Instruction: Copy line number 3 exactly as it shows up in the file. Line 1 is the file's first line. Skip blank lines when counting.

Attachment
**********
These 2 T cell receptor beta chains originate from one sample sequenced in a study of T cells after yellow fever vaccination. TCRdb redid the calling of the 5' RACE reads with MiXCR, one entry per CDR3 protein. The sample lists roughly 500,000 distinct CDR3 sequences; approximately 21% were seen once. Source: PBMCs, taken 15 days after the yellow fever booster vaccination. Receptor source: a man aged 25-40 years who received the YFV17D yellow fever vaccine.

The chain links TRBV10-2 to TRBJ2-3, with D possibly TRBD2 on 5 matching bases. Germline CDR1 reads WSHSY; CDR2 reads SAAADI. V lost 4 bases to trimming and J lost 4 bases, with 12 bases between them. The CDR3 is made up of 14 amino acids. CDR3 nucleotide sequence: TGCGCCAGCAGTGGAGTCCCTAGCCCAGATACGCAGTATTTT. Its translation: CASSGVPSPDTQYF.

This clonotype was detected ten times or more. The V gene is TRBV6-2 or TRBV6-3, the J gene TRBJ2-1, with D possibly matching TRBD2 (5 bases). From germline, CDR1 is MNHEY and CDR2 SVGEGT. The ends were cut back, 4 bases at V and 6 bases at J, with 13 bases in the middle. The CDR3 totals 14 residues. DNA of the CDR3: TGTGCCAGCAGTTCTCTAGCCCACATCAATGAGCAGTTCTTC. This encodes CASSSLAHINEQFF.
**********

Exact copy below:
This clonotype was detected ten times or more. The V gene is TRBV6-2 or TRBV6-3, the J gene TRBJ2-1, with D possibly matching TRBD2 (5 bases). From germline, CDR1 is MNHEY and CDR2 SVGEGT. The ends were cut back, 4 bases at V and 6 bases at J, with 13 bases in the middle. The CDR3 totals 14 residues. DNA of the CDR3: TGTGCCAGCAGTTCTCTAGCCCACATCAATGAGCAGTTCTTC. This encodes CASSSLAHINEQFF.